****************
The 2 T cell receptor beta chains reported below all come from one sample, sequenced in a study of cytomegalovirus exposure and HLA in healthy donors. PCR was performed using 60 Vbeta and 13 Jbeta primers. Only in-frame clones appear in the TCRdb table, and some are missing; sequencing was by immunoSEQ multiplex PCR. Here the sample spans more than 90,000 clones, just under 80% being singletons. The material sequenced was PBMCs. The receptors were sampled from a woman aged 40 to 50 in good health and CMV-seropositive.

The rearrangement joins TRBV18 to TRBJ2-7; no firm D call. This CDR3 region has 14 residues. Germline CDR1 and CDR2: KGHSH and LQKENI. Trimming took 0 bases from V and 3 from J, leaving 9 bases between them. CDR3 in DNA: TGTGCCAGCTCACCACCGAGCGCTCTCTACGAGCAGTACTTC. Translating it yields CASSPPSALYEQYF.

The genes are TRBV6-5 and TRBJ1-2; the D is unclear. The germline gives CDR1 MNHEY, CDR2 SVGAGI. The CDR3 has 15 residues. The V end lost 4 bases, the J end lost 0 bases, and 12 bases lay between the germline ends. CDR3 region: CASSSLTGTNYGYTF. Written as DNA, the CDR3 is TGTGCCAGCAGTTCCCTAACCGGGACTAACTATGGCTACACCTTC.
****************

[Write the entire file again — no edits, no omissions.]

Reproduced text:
The 2 T cell receptor beta chains reported below all come from one sample, sequenced in a study of cytomegalovirus exposure and HLA in healthy donors. PCR was performed using 60 Vbeta and 13 Jbeta primers. Only in-frame clones appear in the TCRdb table, and some are missing; sequencing was by immunoSEQ multiplex PCR. Here the sample spans more than 90,000 clones, just under 80% being singletons. The material sequenced was PBMCs. The receptors were sampled from a woman aged 40 to 50 in good health and CMV-seropositive.

The rearrangement joins TRBV18 to TRBJ2-7; no firm D call. This CDR3 region has 14 residues. Germline CDR1 and CDR2: KGHSH and LQKENI. Trimming took 0 bases from V and 3 from J, leaving 9 bases between them. CDR3 in DNA: TGTGCCAGCTCACCACCGAGCGCTCTCTACGAGCAGTACTTC. Translating it yields CASSPPSALYEQYF.

The genes are TRBV6-5 and TRBJ1-2; the D is unclear. The germline gives CDR1 MNHEY, CDR2 SVGAGI. The CDR3 has 15 residues. The V end lost 4 bases, the J end lost 0 bases, and 12 bases lay between the germline ends. CDR3 region: CASSSLTGTNYGYTF. Written as DNA, the CDR3 is TGTGCCAGCAGTTCCCTAACCGGGACTAACTATGGCTACACCTTC.